I’ve written about the problem of predatory journals before, but it remains a persistent issue for authors. First-time authors are particularly vulnerable because they may be unaware of these journals, but experienced authors have been victims as well. Here’s what you need to know about predatory journals and how to protect yourself.
Understand the basics
In his excellent book, The Predator Effect. Understanding the Past, Present and Future of Deceptive Academic Journals, Simon Linacre acknowledges the difficulty in creating a universal definition of a predatory journal, but offers this succinct, helpful option:
“Predatory journals are deceptive and often fake, giving the appearance of legitimate peer-reviewed journals and impact academic stakeholders by exploiting the open access model while using misleading tactics to solicit article submissions.”
This definition conveys the nature of predatory journals through a few key words: deceptive, exploiting, and misleading. The publishers of these journals aren’t interested in quality, they’re interested in profit. They charge unsuspecting authors high fees to publish their work, then fail to deliver to both readers and authors, eschewing important editorial tasks such as expert peer review and detailed editing. In some cases, authors don’t even know that fees are a condition of publication until after “acceptance” of the article.
Linacre makes an important point in mentioning open access (OA). Unfortunately, some people equate predatory with OA, but that’s not the case. When done well, OA allows articles to be more widely available to readers, who don’t have to pay to access them. Depending on the model, the articles may be in a digital or institutional repository or in a journal.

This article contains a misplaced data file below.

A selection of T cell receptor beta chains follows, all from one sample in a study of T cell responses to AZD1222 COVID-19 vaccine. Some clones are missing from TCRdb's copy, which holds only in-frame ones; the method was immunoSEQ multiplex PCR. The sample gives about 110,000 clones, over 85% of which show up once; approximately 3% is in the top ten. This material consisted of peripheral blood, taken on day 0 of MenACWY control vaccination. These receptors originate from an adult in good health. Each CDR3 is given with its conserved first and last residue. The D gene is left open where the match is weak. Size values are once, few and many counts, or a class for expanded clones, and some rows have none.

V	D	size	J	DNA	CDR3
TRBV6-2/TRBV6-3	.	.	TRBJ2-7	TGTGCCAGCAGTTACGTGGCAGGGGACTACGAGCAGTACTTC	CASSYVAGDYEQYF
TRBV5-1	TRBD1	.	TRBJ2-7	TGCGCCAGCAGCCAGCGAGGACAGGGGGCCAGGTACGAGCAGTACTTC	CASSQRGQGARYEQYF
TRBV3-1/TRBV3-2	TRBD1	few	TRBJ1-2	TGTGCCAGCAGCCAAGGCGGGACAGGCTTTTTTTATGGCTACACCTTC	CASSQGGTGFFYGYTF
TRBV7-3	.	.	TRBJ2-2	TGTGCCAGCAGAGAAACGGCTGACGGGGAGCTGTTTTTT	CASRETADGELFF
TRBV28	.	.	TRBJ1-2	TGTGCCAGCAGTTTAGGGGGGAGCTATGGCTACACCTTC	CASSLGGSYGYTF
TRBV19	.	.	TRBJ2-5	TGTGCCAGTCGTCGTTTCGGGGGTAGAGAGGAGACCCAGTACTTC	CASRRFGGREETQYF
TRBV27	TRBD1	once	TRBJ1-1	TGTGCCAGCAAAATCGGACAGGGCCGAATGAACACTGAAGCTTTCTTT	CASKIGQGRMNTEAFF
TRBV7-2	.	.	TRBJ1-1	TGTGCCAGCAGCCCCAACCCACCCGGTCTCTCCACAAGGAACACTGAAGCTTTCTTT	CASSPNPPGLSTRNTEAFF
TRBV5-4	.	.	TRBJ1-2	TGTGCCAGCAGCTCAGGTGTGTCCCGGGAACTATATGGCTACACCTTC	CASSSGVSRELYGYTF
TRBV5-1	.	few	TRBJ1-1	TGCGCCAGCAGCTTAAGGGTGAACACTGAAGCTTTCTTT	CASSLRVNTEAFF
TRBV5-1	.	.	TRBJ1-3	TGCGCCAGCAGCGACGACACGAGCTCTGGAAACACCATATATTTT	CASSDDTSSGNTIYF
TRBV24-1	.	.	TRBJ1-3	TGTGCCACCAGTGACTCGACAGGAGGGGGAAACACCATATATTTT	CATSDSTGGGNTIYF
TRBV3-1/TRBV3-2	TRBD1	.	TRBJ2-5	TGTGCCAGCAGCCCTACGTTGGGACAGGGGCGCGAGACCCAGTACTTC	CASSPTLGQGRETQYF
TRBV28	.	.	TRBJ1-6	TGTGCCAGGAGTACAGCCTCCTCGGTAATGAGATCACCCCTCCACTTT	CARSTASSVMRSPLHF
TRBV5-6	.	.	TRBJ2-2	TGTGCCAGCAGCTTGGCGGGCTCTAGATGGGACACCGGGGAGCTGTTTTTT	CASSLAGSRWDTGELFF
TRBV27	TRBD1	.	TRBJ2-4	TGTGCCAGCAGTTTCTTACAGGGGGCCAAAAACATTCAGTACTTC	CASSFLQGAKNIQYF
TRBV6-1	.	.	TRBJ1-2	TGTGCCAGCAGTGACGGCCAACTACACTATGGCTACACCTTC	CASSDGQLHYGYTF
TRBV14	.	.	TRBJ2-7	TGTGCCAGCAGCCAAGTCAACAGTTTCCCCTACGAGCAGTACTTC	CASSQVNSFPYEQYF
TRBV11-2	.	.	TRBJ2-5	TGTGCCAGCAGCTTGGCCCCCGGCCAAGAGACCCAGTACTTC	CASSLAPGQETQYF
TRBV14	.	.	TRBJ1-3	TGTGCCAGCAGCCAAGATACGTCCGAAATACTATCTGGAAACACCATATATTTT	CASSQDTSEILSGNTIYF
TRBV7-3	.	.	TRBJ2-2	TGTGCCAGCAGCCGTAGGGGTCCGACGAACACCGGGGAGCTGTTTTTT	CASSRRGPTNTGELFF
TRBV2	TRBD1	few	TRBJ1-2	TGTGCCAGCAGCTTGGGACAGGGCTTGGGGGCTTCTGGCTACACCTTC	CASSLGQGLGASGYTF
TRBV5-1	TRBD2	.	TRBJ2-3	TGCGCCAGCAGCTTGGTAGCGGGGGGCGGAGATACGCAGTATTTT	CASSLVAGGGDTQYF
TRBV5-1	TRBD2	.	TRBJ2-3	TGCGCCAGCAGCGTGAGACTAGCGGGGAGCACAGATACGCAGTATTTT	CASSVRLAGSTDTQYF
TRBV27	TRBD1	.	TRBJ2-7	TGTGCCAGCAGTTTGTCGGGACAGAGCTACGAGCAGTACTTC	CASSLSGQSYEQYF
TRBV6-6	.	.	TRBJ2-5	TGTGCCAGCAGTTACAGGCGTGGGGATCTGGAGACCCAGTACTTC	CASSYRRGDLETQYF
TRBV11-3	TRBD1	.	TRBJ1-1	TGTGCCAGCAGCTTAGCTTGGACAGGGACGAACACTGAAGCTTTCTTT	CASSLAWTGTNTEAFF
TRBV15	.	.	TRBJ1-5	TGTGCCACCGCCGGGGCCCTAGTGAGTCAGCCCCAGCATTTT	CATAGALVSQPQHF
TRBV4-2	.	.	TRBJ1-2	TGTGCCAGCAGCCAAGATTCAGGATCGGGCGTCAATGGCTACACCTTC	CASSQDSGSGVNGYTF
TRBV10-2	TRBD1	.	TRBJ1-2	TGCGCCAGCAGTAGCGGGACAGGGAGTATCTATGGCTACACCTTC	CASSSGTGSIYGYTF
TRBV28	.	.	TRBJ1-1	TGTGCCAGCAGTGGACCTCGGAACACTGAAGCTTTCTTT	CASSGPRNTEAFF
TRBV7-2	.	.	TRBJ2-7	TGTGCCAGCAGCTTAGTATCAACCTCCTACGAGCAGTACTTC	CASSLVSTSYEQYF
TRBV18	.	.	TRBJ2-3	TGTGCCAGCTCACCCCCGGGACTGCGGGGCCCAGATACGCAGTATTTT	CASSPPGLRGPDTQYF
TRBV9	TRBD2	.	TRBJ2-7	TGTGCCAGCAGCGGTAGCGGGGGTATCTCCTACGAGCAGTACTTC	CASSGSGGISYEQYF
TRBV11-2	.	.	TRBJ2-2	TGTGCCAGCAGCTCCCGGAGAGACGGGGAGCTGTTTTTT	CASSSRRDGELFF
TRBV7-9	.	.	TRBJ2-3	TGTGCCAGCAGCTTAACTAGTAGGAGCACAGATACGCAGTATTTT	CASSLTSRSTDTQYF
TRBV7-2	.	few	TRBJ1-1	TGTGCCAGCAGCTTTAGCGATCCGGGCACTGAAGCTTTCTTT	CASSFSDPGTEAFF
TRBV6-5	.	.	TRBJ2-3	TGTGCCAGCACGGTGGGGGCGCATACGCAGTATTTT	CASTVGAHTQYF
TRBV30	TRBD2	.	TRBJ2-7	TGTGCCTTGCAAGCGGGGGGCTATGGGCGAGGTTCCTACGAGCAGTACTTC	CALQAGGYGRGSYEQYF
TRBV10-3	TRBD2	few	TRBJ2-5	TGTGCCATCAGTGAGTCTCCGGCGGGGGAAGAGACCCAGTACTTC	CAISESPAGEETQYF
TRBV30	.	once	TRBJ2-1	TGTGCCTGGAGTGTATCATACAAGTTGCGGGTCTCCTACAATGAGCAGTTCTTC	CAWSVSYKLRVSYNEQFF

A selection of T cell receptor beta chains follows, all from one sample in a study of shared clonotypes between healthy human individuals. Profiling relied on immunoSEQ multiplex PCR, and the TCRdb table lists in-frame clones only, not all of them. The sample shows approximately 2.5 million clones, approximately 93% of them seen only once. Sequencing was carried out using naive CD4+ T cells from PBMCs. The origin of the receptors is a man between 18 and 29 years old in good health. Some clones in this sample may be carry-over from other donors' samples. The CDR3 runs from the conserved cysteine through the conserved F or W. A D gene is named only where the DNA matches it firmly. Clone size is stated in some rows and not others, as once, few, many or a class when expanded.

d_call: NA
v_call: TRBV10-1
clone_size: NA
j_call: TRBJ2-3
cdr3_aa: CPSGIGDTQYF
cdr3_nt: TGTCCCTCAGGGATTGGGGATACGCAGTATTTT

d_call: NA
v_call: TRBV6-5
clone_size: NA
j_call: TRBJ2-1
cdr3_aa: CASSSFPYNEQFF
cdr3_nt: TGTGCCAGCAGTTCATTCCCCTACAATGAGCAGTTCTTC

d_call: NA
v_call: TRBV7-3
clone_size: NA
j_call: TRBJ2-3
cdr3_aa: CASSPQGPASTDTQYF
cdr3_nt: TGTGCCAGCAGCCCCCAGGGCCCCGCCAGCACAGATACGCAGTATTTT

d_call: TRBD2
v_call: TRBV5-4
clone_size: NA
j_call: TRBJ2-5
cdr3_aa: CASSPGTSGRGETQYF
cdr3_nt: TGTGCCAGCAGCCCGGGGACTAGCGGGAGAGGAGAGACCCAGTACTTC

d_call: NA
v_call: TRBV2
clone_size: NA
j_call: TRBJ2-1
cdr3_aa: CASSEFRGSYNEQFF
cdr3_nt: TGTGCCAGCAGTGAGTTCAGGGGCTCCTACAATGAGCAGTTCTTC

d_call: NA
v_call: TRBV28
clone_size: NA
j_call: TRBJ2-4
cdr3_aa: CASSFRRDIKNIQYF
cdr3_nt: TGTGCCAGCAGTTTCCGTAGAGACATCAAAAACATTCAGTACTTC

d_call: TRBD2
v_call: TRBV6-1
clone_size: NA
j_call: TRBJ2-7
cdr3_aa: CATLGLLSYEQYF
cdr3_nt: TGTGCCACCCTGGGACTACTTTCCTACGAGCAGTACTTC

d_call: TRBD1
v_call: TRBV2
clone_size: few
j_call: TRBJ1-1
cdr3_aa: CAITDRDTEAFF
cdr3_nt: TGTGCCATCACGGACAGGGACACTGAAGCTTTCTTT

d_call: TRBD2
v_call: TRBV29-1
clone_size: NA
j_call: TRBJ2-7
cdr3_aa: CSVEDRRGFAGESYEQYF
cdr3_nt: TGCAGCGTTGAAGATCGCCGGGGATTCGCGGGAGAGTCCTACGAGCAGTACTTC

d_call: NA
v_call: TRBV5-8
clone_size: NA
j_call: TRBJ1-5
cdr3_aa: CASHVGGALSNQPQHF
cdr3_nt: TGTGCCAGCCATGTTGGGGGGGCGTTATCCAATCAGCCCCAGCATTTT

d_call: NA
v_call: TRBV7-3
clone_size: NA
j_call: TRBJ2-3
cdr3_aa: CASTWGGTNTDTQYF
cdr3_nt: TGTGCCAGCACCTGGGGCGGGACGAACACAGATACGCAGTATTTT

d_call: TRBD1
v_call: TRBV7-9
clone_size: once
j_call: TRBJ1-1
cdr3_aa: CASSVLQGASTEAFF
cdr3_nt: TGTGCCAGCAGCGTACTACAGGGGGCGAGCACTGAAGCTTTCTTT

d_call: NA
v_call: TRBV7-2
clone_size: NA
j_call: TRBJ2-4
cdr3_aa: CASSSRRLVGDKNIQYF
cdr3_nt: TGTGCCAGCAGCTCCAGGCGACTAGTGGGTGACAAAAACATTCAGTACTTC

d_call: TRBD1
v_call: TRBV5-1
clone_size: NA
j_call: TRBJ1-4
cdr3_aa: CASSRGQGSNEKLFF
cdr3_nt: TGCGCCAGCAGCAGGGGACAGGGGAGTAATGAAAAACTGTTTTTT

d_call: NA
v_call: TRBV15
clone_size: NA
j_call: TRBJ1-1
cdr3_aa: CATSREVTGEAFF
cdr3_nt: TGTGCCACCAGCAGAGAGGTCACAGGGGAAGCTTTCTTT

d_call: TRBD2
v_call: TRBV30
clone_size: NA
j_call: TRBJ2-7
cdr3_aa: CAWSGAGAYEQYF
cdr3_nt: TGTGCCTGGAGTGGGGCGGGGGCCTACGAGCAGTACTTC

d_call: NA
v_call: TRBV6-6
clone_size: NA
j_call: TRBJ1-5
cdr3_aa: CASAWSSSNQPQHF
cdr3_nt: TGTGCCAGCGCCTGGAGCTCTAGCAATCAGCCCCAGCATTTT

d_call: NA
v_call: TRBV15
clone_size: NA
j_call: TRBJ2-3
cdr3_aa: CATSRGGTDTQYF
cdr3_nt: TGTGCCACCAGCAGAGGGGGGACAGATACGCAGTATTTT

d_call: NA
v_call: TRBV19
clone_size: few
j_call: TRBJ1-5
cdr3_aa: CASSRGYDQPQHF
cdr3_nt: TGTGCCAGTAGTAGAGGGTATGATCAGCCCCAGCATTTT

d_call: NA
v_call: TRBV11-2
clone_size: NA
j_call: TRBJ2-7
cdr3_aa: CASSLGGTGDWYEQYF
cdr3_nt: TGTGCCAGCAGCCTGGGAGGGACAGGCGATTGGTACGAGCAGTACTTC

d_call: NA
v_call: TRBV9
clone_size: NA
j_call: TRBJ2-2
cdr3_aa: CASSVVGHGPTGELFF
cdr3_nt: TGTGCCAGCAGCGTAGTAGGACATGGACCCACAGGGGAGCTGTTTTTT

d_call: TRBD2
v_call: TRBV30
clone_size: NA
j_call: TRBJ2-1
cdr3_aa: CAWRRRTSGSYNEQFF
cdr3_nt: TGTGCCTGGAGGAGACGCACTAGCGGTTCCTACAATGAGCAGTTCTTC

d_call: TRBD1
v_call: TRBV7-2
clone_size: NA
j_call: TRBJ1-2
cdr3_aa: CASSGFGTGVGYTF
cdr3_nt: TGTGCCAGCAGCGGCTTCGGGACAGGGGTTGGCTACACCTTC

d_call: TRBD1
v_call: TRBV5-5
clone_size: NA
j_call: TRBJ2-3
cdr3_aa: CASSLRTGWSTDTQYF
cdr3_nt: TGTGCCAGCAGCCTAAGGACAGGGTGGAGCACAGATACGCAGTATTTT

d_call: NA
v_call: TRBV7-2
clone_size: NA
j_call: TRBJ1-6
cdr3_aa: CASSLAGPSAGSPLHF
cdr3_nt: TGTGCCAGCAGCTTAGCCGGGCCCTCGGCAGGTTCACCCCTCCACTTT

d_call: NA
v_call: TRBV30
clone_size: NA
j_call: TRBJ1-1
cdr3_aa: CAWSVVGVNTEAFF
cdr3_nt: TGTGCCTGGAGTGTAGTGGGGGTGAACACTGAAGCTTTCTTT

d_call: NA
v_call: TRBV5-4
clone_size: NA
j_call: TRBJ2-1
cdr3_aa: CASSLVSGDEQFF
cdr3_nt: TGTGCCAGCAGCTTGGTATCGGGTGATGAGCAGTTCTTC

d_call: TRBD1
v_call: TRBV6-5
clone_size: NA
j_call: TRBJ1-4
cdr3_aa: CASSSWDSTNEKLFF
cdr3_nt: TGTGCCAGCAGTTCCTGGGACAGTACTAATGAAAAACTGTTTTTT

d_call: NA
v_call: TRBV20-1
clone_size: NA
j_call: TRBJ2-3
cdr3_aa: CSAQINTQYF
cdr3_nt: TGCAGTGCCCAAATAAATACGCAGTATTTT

“Gold” OA, one of several OA models, is typically funded though article processing charges (APCs). These fees may be paid by the author’s institution or through funding for the research project that’s being written about. Authors usually retain copyright. In this case, the fee is appropriate because the journal provides high-quality editorial services. Predatory journals may make their articles OA, but they’re far different from reputable OA journals.
Avoid the trap
The following strategies can help you avoid falling into the trap of predatory journals:
- Publish in journals that you or respected colleagues are familiar with.
- Do your homework if you’re considering a journal that’s new to you. This includes checking to see if it’s listed in reputable databases such as
- Directory of Nursing Journals
- Directory of Open Access Journals
- Cumulative Index to Nursing and Allied Health Literature. (A listing in one or more of these is a good sign, although not foolproof because a predatory journal can end up in a reputable database.)
- Use the checklist from Think.Check.Submit to evaluate the journal.
- Check the “about” section on the journal’s website and the journal’s author guidelines for factors such as:
- An editor and editorial board members who are known in the field
- A publisher who’s well known
- Transparency when it comes to the publication process and any APCs
- Adherence to ethical publishing standards.
- Beware of overly deferential email solicitations for manuscripts.
Linacre distills the many tips found in a variety of sources into these three: